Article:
By this time an intelligent racing observer will have noted that Pataky Kid is representing the name of the horseplayer extremely well, by way of a Sept. 8 Arlington-Washington Futurity (gr. III) win. In fact, the 2-year-old colt now tackles Keeneland as one of 14 runners entered in the Oct. 6 Dixiana Breeders' Futurity (gr. I) going 1 1/16 miles on the Polytrack (full preview here), and this is a very significant representation indeed, grade I racing at Keeneland being what it is.

The horseplayer's job having been accomplished with the observation and staunch backing of the runner every time, the Turf Writer figures it is time to pen the story. And so Don and Dana Myers of Swifty Farms, and their granddaughter Christina Lawton, are called upon to tell the tale. Don, 93, is enjoying every moment with this runner his granddaughter picked for him, because what the heck do you have in this game if you don't have hope. Dana, 75, is keeping expectations at a managable level, because you never want to get too far ahead of yourself, but of course she's proud of the job Lawton did in bringing him home.

Don & Dana Myers at Arlington (Swifty Farms Facebook Page)

Lawton, 25, gives the credit to bloodstock agent Donato Lanni, who helped her find the colt out of a 2-year-old in training sale when he breezed slow and green... because there was just something about him that spoke of talent, and promise, and just needing a little time.

"If you ever see him, he has these eyes, and he stares at you," Lawton said. "He actually looks at you like you would when you're talking to a person. Donato and I talked about it at the sale, he seemed like he was looking into you, not just at you. He gave Donato a funny tingle in his stomach."

Said Lanni: "He's just a cool horse. Really well-made, sound-looking horse. He has kind of a Derby, classic look to him. On the track he didn't go very fast, when he breezed, but it was just the way he did it. All about the way he did it."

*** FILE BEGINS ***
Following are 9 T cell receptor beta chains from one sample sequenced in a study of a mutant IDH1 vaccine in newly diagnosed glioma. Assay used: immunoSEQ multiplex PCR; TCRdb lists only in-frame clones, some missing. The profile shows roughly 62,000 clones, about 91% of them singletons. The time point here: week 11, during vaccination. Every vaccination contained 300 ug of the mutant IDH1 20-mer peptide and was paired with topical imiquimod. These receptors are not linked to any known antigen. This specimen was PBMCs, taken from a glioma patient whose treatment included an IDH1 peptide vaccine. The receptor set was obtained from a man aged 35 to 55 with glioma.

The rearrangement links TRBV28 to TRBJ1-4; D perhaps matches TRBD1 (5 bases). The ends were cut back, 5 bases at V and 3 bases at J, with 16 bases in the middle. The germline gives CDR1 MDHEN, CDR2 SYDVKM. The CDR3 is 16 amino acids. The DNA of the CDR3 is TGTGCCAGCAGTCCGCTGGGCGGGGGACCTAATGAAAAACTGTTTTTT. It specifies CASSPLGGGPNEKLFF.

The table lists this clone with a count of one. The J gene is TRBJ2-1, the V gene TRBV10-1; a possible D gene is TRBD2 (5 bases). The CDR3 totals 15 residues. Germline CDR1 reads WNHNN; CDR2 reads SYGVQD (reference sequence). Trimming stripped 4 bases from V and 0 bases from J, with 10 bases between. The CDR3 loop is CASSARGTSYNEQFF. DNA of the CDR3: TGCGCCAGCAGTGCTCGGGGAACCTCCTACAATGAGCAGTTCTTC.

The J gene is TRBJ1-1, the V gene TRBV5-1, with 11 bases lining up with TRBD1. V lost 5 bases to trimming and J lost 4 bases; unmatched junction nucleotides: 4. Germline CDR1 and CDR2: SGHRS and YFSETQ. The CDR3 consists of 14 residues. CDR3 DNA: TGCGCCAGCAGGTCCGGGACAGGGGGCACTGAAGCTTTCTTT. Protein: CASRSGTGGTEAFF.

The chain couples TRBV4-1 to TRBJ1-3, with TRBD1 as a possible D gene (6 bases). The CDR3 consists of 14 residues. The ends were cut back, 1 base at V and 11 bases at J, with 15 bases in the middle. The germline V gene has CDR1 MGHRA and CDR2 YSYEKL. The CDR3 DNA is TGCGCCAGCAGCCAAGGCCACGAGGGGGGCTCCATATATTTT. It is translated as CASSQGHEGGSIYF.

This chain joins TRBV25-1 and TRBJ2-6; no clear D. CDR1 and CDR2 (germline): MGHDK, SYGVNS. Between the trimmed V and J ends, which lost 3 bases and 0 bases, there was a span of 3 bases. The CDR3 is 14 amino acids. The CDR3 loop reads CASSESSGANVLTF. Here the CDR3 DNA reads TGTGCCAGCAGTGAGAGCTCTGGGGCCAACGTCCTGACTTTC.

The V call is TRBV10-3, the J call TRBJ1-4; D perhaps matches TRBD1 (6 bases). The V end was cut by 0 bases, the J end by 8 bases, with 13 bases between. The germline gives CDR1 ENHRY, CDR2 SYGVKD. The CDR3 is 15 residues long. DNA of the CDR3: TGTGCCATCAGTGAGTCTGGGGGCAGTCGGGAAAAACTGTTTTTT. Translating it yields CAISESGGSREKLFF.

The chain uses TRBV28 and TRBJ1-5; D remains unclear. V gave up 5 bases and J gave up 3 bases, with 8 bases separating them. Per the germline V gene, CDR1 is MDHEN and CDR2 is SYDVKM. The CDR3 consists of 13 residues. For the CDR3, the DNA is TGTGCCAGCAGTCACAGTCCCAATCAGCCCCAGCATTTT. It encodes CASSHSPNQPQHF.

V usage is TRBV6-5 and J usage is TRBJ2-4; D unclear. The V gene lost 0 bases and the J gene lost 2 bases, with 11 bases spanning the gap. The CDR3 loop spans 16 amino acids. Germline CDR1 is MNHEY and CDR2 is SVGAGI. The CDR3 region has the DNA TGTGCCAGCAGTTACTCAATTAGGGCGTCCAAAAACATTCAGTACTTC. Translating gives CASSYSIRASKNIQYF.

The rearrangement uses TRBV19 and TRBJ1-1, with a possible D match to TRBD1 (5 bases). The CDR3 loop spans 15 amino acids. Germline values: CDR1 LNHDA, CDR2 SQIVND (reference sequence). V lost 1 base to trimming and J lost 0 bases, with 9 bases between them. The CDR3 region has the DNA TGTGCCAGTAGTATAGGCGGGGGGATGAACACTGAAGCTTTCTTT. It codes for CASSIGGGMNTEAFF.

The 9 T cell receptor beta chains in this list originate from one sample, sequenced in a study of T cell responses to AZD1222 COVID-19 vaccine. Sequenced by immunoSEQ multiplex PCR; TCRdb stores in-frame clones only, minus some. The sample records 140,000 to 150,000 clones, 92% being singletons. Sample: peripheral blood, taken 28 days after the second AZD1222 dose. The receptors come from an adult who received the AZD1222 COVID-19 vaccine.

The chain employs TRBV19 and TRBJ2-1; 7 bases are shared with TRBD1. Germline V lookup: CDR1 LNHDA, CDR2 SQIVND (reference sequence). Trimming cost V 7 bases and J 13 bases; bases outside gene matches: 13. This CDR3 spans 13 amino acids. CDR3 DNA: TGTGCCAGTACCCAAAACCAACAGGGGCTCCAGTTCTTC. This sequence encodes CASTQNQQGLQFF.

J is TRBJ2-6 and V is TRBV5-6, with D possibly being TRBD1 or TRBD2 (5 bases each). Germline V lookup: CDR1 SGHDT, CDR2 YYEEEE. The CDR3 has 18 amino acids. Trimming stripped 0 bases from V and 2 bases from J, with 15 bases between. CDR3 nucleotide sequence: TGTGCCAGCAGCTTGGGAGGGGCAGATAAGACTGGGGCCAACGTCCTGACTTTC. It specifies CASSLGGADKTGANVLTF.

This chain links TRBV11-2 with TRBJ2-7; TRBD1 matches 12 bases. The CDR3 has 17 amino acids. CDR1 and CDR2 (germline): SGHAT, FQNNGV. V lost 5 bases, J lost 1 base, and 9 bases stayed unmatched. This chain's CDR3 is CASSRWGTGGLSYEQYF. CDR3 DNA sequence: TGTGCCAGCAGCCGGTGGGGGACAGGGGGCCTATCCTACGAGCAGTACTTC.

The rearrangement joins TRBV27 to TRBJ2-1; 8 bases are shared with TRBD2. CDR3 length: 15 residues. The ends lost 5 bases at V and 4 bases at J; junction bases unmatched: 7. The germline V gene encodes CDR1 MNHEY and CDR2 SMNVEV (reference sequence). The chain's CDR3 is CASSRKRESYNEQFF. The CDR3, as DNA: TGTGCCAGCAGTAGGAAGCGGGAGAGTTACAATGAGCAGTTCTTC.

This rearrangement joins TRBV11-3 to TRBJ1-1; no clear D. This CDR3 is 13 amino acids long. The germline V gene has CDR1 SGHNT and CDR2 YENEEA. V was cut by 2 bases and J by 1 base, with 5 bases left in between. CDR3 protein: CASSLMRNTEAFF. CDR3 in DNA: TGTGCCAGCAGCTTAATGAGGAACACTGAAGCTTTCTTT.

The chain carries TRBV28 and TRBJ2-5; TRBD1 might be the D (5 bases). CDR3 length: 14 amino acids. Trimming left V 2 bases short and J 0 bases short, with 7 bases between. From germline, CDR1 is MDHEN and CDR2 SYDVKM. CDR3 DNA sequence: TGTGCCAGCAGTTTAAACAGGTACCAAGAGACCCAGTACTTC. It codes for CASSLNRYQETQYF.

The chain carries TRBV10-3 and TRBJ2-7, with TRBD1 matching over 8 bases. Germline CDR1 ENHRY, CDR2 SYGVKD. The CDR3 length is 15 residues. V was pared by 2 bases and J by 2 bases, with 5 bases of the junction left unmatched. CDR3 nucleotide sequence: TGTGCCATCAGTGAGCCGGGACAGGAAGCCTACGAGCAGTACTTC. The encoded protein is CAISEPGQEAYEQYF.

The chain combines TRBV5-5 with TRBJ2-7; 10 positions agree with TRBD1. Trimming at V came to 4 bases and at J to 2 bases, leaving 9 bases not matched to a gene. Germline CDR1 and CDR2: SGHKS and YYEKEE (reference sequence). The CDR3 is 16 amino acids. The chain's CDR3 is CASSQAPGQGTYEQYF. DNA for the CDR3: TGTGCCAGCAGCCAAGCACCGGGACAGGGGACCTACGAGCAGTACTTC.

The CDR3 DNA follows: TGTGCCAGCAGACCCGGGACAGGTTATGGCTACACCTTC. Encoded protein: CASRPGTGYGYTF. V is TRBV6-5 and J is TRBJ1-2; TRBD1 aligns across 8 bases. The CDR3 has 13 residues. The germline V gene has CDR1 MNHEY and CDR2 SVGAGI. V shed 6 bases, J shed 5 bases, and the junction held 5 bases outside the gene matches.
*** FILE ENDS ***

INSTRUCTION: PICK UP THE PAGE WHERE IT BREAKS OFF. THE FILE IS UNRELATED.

In the lane of the Arlington-Washington Futurity under top jock Garrett Gomez, Pataky Kid bore out greenly at the feel of the left-handed stick. He still won for fun, his antics suggesting he is simply a big youngster who is still figuring this whole racing thing out. Of course, they're all looking forward to the weekend race at Keeneland. It will be a big step up. Pataky Kid looks like he can do it.

Pataky Kid dashes to Arlington-Washington Futurity win (Four Footed Fotos)

A visit to the barn of trainer Proctor at Keeneland revealed a fine-looking colt who is still growing into himself, one who has settled well after arriving from Arlington a week ago. Footage from the Swifty Farms facebook page seems to indicate he is also getting quite well over the ground. A report of these facts has been made to the horseplayer, who will doubtless place a wager on every one of the runner's starts from here to eternity.

Oh, and the colt's moniker? Well, that is after Donna, who left her maiden name of Pataky aside to marry Don all those years ago. She is of no relation to the horseplayer by blood, but the horseplayer's story is now tied to hers... courtesy of one Pataky Kid.   

Pataky Kid at Keeneland Oct. 2 (C. Novak)

Recent Posts

More Blogs